DHCP is for the quick management, automated and centralized distribution of IP addresses in a network. DHCP can also give information to more suitable devices as well as configuring the subnet or default gateway.
However, while some people have misconceptions about this tool, others have no ideas on how it works. We might find it inconvenient or difficult to understand the DHCP process in the first place.
That’s why in this article, we will provide all the information you need to know about DHCP by answering the queries: How does that work, and what does the IP address DHCP command allow you to do? Are you ready to be fully informed? Let’s get started.
What are the Core Advantages of IP Address DHCP Command?
IP Address DHCP Command can save you from setting up an IP network or manage the network consuming a lot of time. DHCP provides some following advantages:
Centralized Client Configuration
You can make a new configuration for certain clients, or specific kinds of clients. DHCP storage can contain the configuration information, so it is unnecessary to change its configuration by logging in to a client.
IP Address Administration
With DHCP commands, you might find it easier to manage IP addresses. When DHCP is activated, the DHCP server assigns IP addresses automatically without administrator intervention.
Clients no longer have to manually reconfigure to navigate to other subnets because the DHCP server receives the new suitable client information for the new network.
Instead of using RARP – the traditional way to request its IP address from a computer network, you can use DHCP to obtain the information that is required to boot from a server.
The information here includes IP address, configuration information, and boot server. When using the DHCP network, you can boot fewer servers in your subnet due to the requests covering the subnets.
Large Network Support
DHCP is a backup tool for a network with hundreds of DHCP clients that can process many client’s requests at the same time.
The servers handle the massive amounts of data with the data stores that are optimized. These data stores allow you to process any database that you need.
How Does IP Address DHCP Command Work?
This diagram has 7 steps, starting with DHCP servers discovery and finishing with IP address release.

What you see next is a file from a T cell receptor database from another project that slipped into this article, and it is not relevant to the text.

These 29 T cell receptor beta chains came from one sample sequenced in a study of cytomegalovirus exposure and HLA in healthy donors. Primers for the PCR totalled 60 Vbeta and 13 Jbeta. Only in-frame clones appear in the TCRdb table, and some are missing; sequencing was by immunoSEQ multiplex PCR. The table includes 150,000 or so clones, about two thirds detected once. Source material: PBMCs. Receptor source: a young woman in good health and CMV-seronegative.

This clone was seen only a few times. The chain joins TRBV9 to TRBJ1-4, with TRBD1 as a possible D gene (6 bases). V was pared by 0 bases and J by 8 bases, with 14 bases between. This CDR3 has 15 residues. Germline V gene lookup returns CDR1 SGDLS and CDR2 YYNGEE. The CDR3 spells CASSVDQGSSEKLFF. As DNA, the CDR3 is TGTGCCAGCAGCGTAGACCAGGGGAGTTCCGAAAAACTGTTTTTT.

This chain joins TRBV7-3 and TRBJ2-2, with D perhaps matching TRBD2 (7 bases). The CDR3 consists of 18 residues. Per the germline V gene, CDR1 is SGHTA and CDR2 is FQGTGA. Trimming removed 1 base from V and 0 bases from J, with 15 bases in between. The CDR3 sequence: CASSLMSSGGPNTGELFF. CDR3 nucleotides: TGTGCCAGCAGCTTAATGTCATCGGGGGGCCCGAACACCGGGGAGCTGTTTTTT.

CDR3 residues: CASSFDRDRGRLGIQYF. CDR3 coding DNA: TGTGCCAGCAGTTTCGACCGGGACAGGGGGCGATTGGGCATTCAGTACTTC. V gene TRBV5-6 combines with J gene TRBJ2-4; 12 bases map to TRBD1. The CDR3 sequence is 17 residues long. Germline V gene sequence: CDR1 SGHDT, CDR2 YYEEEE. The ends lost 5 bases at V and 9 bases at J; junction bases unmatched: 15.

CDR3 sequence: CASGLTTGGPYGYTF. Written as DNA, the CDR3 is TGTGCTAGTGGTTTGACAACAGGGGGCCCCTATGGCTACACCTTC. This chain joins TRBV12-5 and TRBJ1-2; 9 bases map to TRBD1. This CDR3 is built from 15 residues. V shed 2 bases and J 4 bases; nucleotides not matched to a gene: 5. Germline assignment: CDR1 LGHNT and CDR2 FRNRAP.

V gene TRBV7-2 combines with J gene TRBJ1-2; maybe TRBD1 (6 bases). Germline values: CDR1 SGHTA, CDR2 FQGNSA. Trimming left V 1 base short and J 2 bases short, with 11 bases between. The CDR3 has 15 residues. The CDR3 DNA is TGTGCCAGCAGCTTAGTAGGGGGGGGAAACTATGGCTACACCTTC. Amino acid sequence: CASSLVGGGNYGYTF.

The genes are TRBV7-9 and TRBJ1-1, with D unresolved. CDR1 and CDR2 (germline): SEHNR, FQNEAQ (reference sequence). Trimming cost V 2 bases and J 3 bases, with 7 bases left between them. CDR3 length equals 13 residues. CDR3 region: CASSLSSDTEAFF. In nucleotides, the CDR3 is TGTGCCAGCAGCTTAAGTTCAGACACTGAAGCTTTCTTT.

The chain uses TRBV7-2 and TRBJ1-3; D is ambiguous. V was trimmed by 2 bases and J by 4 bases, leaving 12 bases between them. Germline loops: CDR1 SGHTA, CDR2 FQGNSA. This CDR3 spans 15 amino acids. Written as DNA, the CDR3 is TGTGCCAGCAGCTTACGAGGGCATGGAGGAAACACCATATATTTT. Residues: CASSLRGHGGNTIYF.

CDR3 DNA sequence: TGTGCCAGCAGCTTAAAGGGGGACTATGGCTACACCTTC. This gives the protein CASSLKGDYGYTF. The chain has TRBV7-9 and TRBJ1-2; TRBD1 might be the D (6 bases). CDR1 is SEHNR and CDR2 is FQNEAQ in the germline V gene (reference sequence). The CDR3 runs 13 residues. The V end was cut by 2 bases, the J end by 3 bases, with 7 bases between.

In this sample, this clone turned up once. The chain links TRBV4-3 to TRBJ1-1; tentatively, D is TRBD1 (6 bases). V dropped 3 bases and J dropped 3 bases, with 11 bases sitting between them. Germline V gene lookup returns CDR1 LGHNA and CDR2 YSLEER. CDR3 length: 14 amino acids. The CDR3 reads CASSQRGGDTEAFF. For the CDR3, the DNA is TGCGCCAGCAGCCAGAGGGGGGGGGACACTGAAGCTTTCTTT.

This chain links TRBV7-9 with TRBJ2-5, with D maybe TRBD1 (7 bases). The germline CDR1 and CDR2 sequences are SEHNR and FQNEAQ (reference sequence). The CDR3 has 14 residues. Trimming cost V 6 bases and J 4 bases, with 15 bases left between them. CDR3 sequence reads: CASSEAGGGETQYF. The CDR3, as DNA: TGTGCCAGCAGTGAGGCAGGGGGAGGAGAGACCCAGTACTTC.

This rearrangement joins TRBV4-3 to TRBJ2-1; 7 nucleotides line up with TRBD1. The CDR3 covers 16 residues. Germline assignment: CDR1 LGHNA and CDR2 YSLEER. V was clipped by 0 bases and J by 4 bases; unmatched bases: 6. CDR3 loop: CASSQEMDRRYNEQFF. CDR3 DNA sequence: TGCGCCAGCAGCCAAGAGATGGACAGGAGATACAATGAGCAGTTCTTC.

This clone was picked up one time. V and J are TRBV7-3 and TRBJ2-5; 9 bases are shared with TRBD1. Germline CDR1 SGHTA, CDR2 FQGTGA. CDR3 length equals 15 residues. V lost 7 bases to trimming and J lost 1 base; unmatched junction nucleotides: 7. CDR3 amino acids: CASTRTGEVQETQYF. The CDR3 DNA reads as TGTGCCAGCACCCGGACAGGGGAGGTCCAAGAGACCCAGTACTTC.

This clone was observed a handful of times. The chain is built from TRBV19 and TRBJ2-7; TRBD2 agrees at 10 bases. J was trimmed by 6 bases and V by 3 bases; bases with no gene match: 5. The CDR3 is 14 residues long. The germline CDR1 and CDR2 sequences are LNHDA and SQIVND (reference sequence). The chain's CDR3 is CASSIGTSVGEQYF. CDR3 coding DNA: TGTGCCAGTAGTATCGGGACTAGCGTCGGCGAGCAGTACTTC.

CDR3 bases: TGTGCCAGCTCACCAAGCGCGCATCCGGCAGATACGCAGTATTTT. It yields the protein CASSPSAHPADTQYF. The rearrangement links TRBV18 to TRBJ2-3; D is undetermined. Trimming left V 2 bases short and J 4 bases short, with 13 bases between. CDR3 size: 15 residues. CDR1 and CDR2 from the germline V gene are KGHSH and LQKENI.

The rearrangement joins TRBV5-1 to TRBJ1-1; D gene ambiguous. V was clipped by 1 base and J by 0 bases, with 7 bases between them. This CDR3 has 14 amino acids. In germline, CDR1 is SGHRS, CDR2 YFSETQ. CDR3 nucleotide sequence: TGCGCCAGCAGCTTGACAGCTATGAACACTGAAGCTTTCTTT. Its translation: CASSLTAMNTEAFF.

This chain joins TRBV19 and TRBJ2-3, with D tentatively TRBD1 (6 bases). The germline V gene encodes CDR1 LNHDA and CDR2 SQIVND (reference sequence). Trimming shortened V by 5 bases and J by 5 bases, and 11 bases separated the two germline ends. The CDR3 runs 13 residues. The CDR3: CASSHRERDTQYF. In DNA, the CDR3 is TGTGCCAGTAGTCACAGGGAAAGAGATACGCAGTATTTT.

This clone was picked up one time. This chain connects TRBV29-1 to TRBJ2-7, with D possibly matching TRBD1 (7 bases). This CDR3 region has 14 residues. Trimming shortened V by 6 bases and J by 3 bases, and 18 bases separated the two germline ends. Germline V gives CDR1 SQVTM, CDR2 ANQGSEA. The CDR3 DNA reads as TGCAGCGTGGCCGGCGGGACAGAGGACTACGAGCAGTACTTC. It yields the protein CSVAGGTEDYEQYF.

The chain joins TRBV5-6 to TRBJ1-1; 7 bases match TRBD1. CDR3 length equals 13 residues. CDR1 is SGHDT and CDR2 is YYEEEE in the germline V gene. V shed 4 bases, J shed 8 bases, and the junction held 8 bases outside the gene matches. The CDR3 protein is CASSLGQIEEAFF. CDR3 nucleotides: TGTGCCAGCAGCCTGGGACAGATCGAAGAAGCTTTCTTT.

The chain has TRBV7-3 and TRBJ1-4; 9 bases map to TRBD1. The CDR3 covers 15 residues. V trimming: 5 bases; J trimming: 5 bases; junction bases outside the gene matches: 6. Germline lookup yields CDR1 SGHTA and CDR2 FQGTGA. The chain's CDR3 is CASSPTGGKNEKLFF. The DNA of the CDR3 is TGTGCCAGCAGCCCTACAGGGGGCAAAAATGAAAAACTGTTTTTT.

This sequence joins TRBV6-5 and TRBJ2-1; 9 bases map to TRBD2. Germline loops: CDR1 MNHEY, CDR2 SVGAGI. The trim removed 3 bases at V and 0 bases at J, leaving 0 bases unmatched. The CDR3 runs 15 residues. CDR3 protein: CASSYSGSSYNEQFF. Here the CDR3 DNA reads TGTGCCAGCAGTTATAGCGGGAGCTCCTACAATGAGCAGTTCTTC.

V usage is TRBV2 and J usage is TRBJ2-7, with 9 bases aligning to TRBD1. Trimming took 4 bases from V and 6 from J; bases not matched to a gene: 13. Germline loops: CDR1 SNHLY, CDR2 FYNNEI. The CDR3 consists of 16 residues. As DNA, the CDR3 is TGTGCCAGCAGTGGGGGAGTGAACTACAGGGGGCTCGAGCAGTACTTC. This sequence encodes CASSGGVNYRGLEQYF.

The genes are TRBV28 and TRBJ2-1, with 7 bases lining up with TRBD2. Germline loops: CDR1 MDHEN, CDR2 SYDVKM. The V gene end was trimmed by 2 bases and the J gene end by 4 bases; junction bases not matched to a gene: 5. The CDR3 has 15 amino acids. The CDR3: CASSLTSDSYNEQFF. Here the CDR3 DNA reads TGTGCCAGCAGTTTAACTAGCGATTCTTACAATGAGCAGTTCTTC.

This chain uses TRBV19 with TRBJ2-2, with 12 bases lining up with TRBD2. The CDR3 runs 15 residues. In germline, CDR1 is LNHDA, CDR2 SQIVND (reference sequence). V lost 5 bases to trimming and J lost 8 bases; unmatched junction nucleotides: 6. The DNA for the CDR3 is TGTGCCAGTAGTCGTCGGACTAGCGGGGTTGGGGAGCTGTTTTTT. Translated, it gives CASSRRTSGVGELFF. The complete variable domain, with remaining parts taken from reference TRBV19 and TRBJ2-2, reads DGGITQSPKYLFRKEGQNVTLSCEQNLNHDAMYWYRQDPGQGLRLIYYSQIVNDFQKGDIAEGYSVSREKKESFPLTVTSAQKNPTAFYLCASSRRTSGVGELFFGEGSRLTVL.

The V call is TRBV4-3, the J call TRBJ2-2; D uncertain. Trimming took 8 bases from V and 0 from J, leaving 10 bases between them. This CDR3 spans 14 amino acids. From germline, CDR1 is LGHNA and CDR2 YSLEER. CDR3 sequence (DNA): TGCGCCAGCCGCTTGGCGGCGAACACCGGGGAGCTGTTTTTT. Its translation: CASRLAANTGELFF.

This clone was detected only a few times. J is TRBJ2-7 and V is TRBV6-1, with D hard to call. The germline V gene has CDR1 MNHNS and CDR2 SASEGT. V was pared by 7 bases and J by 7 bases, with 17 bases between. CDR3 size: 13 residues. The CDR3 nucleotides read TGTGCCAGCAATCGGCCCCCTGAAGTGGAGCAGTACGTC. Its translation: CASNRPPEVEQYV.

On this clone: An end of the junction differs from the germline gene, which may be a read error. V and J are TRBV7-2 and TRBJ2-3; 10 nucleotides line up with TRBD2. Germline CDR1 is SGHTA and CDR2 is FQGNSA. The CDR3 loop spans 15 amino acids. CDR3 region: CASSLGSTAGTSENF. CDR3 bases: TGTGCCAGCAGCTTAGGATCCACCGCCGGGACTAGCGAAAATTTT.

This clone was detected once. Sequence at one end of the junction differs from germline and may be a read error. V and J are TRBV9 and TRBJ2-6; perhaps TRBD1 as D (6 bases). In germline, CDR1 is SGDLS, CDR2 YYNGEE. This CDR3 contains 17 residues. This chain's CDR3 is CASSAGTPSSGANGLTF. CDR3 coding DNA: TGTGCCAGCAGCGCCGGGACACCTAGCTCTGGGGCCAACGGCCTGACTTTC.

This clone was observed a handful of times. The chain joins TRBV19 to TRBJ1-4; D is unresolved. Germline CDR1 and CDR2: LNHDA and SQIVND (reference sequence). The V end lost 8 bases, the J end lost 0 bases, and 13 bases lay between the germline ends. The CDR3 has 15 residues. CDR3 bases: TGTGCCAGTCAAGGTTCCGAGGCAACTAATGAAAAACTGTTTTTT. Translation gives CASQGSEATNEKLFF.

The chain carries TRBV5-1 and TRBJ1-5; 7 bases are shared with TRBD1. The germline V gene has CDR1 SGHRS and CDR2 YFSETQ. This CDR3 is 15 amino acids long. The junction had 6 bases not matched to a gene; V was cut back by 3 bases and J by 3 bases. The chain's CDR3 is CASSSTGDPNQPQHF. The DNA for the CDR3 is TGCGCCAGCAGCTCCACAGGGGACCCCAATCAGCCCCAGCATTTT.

First, the client finds a DHCP server with a discover message to one of the local network’s limited addresses. If a router can perform, for example, a BOOTP relay agent, you can conveniently move to other DHCP servers.
DHCP servers that receive the discover message can read the client network’s information by determining which interface is connected, or BOOTP agent connects to that network.
Second, servers offer IP addresses and configuration information based on the types and number of services provided. A request is broadcasted from a client that determines the IP address, whether it is the best offer or not.
The client broadcasts to other DHCP servers that a certain server has been chosen. The servers that are not chosen can eliminate the reservations for the IP addresses they don’t offer.
Third, the selected servers are processed to allocate the IP address. All the information is stored in the DHCP data storage. Those servers also send an ACK (acknowledgment message) to the client that obtains configuration for the client. The client then boots to join the network.
In the next step, the client manipulates to acknowledge the request. Time is leased near expiration for the new client to be configured, depending on what kinds of configuration the DHCP server used.
From here, the lease time is extended by the DHCP server if the lease still obeys the local lease policy of the administrators. Other DHCP can extend the lease if the selected server does not respond within 20 seconds.
When the client finishes with the IP address, it gives an announcement that the IP address is released. This notification can be done manually during an orderly shutdown.
What Does The IP Address DHCP Command Allow You To Do?
Each connected device requires a different address. DHCP ensures that there are no duplicate addresses on your network. It’s common to assign static addresses to servers, printers, and the network interfaces on routers or switches.
Additionally, this automatic address can get access to a network. User devices like laptops, desktops, or smartphones can access with DHCP without any troubles.
As soon as a host on the network powers up, it sends a DHCP request message to the domain controller or router, which responds with an IP address in the appropriate subnet. DHCP addresses also have predefined leases.
The DHCP command works on a host system with the 2 functions:
IP Addresses Controller
The server manipulates thousands of IP addresses and distributes them to clients for a certain period. The DHCP server utilizes a lease system to see the time that a client might utilize a non-permanent address.
As the address is unavailable, it is sent back to the pool and reassigned. The DHCP network stores the information of the IP address that binds to clients. This process is to guarantee that one client can only use one address.
Network Configuration Source for Clients
In the network configuration, the server saves the IP address and information, including broadcast address, hostname, network subnet mask and other valuable configuration information. The DHCP server storage then exports essential data to the network.
The command displays the IP addresses in the different interfaces that are useful for various purposes. IP Address DHCP command allows us to do multiple tasks to take full advantage of its features.
With all the positive impacts and configuration information mentioned above, I think it is enough for you to answer the question: What does the IP Address DHCP command allow you to do? We believe that using IP address DHCP commands is worth trying in the upcoming period.